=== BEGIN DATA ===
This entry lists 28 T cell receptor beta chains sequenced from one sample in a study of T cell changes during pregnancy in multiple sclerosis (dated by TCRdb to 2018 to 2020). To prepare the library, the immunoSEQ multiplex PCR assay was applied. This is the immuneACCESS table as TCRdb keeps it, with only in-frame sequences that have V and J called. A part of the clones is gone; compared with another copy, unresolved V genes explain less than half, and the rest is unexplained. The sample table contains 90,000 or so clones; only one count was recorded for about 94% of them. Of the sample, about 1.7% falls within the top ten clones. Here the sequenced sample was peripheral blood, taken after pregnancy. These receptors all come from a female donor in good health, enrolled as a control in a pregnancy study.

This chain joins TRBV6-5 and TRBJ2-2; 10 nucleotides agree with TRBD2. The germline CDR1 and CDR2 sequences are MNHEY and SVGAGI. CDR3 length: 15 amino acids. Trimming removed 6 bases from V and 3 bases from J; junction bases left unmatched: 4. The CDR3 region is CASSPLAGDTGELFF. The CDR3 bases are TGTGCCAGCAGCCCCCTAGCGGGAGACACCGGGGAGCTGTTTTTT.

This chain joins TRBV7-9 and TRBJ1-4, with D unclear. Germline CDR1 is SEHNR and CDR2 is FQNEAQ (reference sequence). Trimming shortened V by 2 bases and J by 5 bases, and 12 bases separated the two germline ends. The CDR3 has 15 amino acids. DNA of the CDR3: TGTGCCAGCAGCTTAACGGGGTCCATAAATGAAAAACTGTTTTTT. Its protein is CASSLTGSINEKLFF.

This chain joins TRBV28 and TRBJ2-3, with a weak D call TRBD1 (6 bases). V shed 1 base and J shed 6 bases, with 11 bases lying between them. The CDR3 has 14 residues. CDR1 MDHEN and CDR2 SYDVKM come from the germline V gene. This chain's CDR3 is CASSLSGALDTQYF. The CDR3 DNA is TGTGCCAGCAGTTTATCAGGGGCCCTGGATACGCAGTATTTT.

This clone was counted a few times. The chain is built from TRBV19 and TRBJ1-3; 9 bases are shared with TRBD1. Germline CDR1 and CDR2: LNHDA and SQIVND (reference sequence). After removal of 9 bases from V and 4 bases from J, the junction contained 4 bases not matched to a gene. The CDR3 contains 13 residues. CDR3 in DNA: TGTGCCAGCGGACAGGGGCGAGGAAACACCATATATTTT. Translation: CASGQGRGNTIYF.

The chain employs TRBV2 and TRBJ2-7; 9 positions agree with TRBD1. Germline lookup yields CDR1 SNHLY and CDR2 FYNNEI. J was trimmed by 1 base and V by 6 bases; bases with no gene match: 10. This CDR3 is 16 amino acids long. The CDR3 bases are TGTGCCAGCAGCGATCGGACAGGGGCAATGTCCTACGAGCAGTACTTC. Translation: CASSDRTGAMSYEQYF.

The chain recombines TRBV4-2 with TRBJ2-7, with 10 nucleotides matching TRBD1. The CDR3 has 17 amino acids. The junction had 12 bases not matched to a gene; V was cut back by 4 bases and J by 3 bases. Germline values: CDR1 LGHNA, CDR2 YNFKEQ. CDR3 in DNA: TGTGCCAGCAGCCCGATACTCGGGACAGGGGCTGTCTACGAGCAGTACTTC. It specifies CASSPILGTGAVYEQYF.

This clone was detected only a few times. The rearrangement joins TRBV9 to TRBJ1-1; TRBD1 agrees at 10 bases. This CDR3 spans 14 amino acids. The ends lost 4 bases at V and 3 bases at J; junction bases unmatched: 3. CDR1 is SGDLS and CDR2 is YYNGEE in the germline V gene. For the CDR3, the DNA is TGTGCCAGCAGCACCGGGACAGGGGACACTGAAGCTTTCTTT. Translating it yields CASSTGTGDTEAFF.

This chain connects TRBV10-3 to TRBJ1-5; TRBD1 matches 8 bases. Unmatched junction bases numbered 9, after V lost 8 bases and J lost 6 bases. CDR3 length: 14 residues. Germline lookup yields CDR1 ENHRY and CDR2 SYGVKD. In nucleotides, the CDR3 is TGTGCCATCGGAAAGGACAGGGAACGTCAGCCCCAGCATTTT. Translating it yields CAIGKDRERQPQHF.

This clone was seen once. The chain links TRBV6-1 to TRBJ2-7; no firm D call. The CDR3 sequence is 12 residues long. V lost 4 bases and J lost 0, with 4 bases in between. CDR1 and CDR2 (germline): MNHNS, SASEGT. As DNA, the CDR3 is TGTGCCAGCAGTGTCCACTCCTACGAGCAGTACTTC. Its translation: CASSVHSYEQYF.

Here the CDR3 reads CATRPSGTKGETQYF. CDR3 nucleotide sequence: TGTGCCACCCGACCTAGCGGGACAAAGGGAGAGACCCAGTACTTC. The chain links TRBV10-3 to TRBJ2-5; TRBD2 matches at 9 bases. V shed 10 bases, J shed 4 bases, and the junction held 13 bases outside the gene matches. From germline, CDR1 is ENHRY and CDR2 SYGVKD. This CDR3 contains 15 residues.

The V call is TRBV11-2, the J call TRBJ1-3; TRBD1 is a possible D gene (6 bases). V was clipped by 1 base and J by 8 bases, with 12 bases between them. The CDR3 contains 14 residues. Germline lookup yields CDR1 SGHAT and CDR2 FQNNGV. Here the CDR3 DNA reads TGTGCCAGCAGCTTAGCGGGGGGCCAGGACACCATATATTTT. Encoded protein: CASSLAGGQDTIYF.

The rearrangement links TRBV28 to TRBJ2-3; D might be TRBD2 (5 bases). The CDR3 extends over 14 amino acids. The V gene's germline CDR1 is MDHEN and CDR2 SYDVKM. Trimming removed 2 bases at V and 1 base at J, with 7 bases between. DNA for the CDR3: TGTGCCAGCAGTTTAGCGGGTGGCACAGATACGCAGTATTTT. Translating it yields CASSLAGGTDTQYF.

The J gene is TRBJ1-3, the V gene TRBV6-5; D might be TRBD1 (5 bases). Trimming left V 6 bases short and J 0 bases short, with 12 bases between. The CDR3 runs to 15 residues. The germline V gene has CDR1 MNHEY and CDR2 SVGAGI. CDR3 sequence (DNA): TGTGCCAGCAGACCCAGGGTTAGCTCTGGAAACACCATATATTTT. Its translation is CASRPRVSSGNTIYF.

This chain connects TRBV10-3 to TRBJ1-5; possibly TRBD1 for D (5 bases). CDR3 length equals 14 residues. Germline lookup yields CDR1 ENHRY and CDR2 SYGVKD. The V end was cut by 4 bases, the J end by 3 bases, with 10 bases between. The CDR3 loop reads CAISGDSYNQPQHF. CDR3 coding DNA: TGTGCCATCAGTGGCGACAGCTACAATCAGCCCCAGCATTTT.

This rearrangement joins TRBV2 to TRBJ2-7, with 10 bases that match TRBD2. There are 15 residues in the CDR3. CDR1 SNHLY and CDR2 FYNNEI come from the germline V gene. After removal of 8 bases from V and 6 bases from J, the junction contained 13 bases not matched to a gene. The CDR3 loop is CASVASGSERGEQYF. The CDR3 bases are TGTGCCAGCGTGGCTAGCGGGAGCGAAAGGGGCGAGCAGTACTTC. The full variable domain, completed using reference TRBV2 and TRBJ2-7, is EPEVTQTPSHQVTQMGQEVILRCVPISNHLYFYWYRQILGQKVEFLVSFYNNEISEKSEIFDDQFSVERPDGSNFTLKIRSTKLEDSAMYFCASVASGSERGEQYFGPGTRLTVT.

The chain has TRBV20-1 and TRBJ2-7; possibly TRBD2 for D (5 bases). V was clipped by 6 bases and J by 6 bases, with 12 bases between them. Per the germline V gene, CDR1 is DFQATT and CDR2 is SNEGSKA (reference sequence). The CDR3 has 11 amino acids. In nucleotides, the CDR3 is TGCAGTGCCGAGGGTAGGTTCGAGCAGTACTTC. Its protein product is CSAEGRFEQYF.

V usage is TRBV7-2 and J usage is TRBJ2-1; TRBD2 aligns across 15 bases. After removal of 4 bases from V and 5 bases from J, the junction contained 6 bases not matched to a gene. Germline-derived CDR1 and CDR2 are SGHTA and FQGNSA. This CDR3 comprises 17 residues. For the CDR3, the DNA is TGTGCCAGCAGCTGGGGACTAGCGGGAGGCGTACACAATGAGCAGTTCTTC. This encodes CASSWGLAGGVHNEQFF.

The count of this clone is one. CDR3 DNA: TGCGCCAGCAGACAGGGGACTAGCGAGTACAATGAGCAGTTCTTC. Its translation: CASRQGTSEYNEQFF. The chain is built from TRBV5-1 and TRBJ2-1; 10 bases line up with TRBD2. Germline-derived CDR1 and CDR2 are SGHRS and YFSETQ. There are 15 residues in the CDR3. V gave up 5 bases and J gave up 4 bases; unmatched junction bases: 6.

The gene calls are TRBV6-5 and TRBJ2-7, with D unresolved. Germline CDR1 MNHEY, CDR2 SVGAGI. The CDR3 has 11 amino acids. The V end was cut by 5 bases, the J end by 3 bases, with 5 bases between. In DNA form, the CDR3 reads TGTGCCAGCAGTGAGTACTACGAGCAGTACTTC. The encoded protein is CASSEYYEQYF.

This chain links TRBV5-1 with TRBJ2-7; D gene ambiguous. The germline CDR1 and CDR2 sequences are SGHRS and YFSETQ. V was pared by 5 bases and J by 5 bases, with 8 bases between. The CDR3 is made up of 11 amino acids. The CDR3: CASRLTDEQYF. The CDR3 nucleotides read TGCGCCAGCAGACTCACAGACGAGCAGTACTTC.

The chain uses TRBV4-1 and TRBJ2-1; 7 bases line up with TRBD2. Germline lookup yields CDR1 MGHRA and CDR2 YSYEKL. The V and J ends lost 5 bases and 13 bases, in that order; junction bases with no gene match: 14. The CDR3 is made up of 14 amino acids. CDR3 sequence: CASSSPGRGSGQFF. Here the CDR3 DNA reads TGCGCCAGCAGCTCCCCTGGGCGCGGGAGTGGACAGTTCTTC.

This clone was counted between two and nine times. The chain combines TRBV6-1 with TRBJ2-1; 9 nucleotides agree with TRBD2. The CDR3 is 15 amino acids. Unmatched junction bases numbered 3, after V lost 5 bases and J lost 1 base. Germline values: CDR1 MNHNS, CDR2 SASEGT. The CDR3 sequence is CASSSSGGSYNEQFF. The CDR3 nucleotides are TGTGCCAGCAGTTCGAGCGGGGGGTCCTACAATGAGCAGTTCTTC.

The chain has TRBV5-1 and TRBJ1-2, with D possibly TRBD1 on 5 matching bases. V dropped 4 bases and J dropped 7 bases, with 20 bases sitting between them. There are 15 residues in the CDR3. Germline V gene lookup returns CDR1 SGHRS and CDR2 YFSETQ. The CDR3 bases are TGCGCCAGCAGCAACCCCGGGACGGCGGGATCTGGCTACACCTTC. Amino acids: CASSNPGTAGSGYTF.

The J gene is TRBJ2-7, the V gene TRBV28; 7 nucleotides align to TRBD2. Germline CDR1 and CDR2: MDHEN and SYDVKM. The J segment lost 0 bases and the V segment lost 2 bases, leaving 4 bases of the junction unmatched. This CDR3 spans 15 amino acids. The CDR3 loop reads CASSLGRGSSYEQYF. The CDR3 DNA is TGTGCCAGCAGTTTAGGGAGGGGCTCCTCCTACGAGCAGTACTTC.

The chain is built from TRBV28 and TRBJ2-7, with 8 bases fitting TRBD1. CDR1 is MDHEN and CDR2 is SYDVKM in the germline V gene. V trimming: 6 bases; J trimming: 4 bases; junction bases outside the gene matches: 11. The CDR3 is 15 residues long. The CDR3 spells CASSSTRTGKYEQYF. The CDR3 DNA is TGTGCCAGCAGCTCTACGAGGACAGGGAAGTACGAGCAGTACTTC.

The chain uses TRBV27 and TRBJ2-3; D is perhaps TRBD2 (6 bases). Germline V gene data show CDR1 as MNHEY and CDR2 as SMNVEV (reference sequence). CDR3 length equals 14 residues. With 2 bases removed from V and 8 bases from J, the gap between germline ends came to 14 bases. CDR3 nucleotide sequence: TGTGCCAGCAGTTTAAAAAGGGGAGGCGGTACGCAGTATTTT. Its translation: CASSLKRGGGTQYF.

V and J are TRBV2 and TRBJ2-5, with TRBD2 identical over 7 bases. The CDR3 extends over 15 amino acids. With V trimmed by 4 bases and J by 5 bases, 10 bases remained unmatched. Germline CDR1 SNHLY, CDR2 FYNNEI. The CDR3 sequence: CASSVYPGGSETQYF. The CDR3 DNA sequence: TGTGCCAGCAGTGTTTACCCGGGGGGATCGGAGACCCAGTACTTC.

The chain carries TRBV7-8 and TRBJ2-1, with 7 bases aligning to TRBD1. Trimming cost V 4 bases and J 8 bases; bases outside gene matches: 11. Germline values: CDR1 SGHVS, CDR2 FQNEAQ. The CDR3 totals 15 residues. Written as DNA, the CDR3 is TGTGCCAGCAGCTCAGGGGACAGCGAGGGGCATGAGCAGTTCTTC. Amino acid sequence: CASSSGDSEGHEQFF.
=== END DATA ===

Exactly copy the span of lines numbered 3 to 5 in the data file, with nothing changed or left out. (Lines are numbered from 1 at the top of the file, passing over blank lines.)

This chain joins TRBV7-9 and TRBJ1-4, with D unclear. Germline CDR1 is SEHNR and CDR2 is FQNEAQ (reference sequence). Trimming shortened V by 2 bases and J by 5 bases, and 12 bases separated the two germline ends. The CDR3 has 15 amino acids. DNA of the CDR3: TGTGCCAGCAGCTTAACGGGGTCCATAAATGAAAAACTGTTTTTT. Its protein is CASSLTGSINEKLFF.

This chain joins TRBV28 and TRBJ2-3, with a weak D call TRBD1 (6 bases). V shed 1 base and J shed 6 bases, with 11 bases lying between them. The CDR3 has 14 residues. CDR1 MDHEN and CDR2 SYDVKM come from the germline V gene. This chain's CDR3 is CASSLSGALDTQYF. The CDR3 DNA is TGTGCCAGCAGTTTATCAGGGGCCCTGGATACGCAGTATTTT.

This clone was counted a few times. The chain is built from TRBV19 and TRBJ1-3; 9 bases are shared with TRBD1. Germline CDR1 and CDR2: LNHDA and SQIVND (reference sequence). After removal of 9 bases from V and 4 bases from J, the junction contained 4 bases not matched to a gene. The CDR3 contains 13 residues. CDR3 in DNA: TGTGCCAGCGGACAGGGGCGAGGAAACACCATATATTTT. Translation: CASGQGRGNTIYF.